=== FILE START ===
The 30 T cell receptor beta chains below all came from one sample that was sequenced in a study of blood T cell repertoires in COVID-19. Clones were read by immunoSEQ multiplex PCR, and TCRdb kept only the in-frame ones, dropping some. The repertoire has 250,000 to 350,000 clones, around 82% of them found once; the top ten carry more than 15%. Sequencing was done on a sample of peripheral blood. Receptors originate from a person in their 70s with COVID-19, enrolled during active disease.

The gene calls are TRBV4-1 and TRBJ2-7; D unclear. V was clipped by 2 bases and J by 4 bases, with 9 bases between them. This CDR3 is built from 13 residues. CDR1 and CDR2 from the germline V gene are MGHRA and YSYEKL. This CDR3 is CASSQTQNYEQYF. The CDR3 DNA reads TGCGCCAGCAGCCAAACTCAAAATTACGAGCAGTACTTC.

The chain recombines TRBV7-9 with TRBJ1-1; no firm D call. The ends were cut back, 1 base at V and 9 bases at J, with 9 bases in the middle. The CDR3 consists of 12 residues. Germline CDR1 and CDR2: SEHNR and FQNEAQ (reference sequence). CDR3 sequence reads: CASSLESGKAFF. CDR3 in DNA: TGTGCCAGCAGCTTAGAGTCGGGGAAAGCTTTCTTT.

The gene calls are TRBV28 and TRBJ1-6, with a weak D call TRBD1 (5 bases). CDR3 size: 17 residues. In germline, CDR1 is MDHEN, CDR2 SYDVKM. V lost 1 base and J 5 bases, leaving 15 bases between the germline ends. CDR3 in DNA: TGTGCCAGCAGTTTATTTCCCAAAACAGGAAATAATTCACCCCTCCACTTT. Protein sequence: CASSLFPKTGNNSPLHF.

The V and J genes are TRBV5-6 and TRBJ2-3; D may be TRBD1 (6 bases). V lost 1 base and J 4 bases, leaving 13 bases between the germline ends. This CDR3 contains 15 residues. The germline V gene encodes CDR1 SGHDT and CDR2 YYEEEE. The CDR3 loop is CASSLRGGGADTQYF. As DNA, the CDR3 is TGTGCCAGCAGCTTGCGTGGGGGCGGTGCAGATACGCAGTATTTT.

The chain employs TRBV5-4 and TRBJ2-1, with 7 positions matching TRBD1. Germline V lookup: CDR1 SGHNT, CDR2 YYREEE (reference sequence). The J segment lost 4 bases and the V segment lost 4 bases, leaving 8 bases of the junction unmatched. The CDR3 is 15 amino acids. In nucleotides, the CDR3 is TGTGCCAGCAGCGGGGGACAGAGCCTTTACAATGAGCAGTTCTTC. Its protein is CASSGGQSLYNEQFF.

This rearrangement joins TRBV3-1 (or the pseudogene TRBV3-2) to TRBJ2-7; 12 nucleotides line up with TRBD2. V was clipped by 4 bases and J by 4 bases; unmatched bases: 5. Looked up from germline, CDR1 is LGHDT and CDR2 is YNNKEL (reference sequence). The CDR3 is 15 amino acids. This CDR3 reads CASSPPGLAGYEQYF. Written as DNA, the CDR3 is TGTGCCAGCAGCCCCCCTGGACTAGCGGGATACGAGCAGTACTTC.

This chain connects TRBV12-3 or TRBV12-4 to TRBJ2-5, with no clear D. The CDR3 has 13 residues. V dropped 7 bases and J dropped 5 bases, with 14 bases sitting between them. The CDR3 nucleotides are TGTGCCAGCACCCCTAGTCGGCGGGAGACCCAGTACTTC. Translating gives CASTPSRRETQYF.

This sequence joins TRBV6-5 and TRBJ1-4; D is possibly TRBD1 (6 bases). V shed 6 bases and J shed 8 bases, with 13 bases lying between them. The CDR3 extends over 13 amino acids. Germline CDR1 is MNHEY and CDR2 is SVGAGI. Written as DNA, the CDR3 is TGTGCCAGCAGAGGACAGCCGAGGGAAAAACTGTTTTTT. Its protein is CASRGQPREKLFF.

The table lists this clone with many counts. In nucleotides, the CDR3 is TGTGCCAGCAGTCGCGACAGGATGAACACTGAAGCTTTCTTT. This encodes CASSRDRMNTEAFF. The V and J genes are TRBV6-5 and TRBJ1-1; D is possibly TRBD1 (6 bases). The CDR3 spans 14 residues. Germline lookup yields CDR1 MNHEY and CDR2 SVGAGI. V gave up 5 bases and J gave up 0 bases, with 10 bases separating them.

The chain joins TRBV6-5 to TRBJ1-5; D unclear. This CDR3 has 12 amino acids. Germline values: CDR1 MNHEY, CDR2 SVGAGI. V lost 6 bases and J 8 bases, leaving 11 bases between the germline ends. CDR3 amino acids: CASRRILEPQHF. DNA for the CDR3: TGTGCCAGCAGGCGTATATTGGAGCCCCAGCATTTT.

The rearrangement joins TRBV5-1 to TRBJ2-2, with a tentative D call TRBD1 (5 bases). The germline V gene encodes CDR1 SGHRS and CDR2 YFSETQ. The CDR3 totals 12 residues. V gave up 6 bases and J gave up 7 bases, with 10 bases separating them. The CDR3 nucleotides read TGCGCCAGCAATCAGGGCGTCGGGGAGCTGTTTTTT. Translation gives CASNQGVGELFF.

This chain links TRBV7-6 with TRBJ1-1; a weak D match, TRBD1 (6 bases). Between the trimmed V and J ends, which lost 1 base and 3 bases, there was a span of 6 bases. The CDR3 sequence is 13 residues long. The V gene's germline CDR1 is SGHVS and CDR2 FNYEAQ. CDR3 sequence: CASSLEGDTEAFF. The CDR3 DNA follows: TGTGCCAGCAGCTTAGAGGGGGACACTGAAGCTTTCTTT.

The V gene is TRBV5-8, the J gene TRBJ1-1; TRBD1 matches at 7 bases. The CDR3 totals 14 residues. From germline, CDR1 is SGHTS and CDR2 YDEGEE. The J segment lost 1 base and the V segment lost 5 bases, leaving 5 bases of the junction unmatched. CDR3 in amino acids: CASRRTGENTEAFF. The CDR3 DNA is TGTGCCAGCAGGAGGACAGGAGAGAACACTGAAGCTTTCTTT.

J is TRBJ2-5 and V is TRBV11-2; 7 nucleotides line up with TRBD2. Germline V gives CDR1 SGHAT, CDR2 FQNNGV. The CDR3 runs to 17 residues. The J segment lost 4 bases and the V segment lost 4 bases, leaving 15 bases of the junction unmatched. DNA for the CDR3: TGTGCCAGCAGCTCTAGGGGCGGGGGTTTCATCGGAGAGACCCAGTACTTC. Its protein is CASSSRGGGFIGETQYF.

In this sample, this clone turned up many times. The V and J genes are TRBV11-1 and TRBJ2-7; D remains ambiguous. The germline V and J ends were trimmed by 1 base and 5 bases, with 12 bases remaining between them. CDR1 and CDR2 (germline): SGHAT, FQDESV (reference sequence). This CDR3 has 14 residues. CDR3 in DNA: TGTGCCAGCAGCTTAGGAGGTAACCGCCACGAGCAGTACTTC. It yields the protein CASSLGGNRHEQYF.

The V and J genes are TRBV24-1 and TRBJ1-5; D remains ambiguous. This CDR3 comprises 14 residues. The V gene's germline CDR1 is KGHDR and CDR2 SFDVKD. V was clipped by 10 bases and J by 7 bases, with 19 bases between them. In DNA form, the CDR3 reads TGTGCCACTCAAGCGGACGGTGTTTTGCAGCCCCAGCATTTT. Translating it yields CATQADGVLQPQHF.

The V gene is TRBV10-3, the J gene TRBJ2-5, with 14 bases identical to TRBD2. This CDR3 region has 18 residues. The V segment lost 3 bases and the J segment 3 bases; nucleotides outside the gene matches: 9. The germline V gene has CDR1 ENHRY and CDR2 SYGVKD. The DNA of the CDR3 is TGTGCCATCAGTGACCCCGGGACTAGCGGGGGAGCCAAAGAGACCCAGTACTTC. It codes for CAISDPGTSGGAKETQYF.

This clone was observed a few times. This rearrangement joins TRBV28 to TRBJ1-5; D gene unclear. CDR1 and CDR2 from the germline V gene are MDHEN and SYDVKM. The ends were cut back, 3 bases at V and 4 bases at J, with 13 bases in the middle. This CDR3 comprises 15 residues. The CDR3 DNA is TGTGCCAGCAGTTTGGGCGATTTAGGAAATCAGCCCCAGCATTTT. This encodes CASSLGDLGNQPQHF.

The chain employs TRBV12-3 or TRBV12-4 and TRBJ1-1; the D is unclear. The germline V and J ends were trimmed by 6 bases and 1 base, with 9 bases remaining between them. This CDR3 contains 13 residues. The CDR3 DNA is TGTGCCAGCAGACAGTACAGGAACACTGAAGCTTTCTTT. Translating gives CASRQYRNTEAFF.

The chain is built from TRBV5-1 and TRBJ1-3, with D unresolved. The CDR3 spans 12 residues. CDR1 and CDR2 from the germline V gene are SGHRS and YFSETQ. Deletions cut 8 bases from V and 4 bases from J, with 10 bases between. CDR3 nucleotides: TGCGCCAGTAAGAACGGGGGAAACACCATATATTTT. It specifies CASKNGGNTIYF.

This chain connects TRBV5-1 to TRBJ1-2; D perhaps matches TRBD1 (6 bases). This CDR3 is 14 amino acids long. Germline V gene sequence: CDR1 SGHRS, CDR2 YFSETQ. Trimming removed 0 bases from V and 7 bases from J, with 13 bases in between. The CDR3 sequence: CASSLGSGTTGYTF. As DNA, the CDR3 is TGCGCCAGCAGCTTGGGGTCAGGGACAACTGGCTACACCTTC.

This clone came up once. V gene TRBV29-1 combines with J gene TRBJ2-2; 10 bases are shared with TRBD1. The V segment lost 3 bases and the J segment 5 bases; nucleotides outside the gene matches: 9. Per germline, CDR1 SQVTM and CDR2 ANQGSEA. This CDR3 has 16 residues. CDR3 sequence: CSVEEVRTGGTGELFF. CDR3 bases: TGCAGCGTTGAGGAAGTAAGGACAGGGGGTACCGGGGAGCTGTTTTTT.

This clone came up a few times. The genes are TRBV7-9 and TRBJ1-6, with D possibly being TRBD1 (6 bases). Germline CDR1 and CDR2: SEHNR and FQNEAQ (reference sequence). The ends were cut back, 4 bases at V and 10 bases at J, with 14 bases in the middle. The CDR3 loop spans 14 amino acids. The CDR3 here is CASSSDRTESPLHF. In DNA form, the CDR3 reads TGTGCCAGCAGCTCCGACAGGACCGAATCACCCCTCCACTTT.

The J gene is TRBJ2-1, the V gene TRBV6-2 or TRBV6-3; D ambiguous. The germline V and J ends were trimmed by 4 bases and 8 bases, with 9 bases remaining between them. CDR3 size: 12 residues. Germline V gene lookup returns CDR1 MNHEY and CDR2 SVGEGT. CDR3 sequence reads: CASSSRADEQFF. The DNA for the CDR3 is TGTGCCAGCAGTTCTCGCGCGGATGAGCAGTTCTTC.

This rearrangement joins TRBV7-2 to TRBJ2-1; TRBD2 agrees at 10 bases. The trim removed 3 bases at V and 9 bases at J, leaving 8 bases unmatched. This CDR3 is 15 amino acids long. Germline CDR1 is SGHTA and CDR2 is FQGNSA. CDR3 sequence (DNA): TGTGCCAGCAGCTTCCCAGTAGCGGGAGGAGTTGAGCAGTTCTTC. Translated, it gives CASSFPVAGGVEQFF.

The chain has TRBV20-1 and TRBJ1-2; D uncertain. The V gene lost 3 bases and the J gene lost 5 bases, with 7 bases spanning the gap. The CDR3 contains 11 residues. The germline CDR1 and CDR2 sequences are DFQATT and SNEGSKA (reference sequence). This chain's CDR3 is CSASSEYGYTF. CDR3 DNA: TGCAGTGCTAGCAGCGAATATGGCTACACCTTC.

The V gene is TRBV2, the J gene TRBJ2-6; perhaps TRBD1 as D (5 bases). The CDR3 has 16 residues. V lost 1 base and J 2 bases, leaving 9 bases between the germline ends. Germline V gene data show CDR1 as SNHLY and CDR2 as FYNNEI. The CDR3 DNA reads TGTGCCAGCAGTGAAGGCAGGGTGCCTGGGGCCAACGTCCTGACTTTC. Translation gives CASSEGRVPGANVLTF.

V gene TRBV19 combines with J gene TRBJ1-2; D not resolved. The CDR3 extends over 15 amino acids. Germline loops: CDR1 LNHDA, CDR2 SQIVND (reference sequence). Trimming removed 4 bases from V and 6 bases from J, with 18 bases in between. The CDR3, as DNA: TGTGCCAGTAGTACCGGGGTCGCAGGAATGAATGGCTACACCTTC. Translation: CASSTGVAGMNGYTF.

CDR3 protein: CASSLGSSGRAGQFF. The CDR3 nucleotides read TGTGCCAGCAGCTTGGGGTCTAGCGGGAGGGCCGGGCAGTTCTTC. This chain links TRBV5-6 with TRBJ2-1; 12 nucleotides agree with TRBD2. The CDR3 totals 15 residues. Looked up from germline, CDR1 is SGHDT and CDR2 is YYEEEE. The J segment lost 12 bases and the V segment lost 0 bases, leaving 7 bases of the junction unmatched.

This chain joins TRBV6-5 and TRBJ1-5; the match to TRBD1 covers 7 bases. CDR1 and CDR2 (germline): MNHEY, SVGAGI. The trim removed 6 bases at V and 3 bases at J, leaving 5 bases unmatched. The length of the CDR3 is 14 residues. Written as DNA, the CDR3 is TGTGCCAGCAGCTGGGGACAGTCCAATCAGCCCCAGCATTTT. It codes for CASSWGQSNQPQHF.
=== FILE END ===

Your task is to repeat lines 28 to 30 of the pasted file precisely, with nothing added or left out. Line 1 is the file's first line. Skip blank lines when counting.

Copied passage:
The V gene is TRBV2, the J gene TRBJ2-6; perhaps TRBD1 as D (5 bases). The CDR3 has 16 residues. V lost 1 base and J 2 bases, leaving 9 bases between the germline ends. Germline V gene data show CDR1 as SNHLY and CDR2 as FYNNEI. The CDR3 DNA reads TGTGCCAGCAGTGAAGGCAGGGTGCCTGGGGCCAACGTCCTGACTTTC. Translation gives CASSEGRVPGANVLTF.

V gene TRBV19 combines with J gene TRBJ1-2; D not resolved. The CDR3 extends over 15 amino acids. Germline loops: CDR1 LNHDA, CDR2 SQIVND (reference sequence). Trimming removed 4 bases from V and 6 bases from J, with 18 bases in between. The CDR3, as DNA: TGTGCCAGTAGTACCGGGGTCGCAGGAATGAATGGCTACACCTTC. Translation: CASSTGVAGMNGYTF.

CDR3 protein: CASSLGSSGRAGQFF. The CDR3 nucleotides read TGTGCCAGCAGCTTGGGGTCTAGCGGGAGGGCCGGGCAGTTCTTC. This chain links TRBV5-6 with TRBJ2-1; 12 nucleotides agree with TRBD2. The CDR3 totals 15 residues. Looked up from germline, CDR1 is SGHDT and CDR2 is YYEEEE. The J segment lost 12 bases and the V segment lost 0 bases, leaving 7 bases of the junction unmatched.